Toy Safety - Word To The Wise
Lead in my daughter's Mickey Mouse glasses, how could that be? You'd think a company as large as the Walt Disney Corporation would have a better handle on such things. As recently as this month, Disney issued a recall on 12,900 pairs of red sunglasses sold as a set along with character caps. You can find the recall and product photo here: http://www.cpsc.gov/cpscpub/prerel/prhtml05/05254.html I don't know about anyone else, but I find this shocking and very frightening. Our family has never been to Disney World, but my three daughters all received Mickey Mouse sunglasses as a souvenir gift from a family friend a few years back. This makes me wonder, did THOSE glasses contain lead? (One of the most TOXIC substances a child could possibly encounter.)
Unfortunately, the truth is, as with all things concerning our children's safety, it is our responsibility as parents to research and learn about those things which are unsafe. We just can't rely on the toy manufacturers to be forthright with such information. And, furthermore, once a product has been purchased, it would be virtually impossible for the manufacturing companies to contact us to let us know something is awry. Oh, and, parents, don't think the hazardous lead toys are limited to 'plastic' toys. Target issued a recall on some of their WOODEN dollhouse pieces. You can read about that here: http://www.cpsc.gov/cpscpub/prerel/prhtml01/01219.html .
What can you do to protect your child?
Before purchasing a toy, or before giving your child a toy purchased by someone else, take a quick look at the U.S. Consumer Product Safety Commissions Toy Hazards List: http://www.cpsc.gov/cpscpub/prerel/category/toy.html When friends or relatives ask what to buy as a gift for your child, suggest that they take a look at that list also. An email to friends and family with that link would be a good way to get the word out, and may get passed along to more parents in the process.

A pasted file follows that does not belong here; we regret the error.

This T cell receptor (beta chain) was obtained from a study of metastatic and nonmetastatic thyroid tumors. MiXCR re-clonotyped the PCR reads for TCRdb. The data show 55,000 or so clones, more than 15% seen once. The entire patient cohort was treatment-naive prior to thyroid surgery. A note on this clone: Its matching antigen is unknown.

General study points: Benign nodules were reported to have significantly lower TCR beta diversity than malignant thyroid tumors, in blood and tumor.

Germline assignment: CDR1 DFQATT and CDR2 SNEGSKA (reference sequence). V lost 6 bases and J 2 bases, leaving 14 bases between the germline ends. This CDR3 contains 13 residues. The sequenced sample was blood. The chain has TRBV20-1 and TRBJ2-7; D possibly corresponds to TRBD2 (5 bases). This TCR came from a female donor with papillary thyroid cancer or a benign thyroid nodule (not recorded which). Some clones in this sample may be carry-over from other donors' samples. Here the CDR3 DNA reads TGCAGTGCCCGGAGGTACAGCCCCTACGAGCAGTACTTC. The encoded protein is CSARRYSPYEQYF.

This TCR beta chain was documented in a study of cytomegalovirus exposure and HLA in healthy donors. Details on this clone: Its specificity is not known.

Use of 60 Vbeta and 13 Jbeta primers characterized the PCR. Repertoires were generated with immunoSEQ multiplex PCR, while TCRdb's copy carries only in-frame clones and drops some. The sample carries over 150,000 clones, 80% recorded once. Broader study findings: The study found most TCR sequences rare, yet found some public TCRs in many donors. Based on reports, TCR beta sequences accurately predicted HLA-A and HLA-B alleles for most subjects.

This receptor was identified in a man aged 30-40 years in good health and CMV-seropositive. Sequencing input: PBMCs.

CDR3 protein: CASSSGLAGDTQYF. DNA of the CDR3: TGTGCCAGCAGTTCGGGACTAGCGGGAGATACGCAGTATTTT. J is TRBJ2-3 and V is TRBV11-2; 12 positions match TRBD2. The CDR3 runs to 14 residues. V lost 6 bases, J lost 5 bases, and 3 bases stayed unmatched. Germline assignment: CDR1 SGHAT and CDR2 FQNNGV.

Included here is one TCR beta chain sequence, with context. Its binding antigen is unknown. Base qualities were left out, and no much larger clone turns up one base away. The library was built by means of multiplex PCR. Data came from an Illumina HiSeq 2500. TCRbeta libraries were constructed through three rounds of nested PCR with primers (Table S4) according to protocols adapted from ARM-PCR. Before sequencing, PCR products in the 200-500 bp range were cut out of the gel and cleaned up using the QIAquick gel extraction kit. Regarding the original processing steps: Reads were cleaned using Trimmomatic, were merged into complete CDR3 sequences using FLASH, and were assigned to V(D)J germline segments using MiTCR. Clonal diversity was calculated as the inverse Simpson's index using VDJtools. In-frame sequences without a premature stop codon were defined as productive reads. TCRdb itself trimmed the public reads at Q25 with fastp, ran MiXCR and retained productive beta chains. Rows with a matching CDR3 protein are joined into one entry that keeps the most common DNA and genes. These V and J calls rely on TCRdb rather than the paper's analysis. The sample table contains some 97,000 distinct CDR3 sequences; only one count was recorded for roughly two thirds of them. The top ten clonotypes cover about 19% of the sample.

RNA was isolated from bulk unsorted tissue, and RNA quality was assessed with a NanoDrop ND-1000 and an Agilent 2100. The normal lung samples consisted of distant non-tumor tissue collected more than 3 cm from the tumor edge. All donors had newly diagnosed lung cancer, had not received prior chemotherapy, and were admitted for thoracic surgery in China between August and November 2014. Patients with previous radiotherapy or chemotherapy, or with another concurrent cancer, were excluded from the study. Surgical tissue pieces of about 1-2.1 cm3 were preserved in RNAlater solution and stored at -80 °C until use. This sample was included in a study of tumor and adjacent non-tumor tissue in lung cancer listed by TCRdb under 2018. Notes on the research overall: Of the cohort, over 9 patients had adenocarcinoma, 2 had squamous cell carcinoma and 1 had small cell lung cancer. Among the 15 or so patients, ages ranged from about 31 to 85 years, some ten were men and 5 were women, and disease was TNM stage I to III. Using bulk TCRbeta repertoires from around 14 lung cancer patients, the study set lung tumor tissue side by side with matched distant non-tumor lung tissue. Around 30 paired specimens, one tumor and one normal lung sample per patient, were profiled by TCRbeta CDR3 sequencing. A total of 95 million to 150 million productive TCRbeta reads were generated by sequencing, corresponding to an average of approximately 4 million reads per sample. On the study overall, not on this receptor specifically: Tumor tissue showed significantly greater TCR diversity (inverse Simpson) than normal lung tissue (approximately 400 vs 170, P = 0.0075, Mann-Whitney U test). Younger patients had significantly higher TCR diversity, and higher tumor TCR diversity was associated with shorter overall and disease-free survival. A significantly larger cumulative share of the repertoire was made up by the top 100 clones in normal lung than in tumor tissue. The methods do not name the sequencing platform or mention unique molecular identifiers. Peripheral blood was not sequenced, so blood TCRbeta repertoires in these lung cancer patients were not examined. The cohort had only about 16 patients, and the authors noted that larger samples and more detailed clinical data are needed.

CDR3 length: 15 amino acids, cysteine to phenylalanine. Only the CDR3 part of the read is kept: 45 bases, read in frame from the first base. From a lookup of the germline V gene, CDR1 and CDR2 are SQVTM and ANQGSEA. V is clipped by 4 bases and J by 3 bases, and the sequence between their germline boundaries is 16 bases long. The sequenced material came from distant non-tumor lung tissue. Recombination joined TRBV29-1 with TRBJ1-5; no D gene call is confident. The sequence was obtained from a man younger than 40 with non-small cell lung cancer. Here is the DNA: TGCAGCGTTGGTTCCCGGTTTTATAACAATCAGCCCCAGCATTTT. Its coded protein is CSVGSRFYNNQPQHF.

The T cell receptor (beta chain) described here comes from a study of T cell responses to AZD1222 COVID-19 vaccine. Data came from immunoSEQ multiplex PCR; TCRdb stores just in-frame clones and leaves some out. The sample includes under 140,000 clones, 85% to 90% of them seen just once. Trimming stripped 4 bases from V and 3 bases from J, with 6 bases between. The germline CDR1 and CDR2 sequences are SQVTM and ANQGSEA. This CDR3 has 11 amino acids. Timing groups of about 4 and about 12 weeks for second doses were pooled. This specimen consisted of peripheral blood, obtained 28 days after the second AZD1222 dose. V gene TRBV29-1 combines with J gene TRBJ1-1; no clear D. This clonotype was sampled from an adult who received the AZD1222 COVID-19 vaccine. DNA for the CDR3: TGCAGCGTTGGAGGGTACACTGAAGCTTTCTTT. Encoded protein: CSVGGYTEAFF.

If your child is under the age of 3, pay special attention to the age warning on products with small parts. If there are older children in your household, make sure they know to keep such toys away from their younger family members.
Some of the most hazardous toys are the most common - uninflated balloons or parts of balloons are a choking hazard for children of any age, marbles and small balls, toys with sharp edges.
For older children, you want to make sure they play with their toys safely - such as wearing a helmet when riding a scooter or bicycle and playing with toys the way in which they were intended to be played with.
According to the Consumer Product Safety Commission, " Last year, an estimated 140,700 children were treated in U.S. hospital emergency rooms after toy-related incidents and 13 children died." These accidents are preventable. It's up to us as parents and consumers to check these things and spread the word--especially with the 2005 Holiday season fast approaching.
For more information on the subject of Toy Safety, check out:
"Top 5 Holiday Toy Safety Tips" on Parenthood.com: http://www.parenthoodweb.com/articles.html?article_id=5548
"Don't Toy With Safety" by Underwriter Laboratories, Inc. : http://www.ul.com/seasonal/opdec/toys.html
ToySafety.net - where you can download a PDF file titled, Trouble in Toyland: The 19th Annual Survey of Toy Safety - by the PIRG - Public Interest Research Group, "This report provides safety guidelines for parents when purchasing toys for small children and provides examples of toys currently on store shelves that may pose potential safety hazards. PIRG's research focused on four categories of toys: toys that pose choking hazards, toys that pose strangulation hazards, toys that are dangerously loud, and toys that contain toxic chemicals."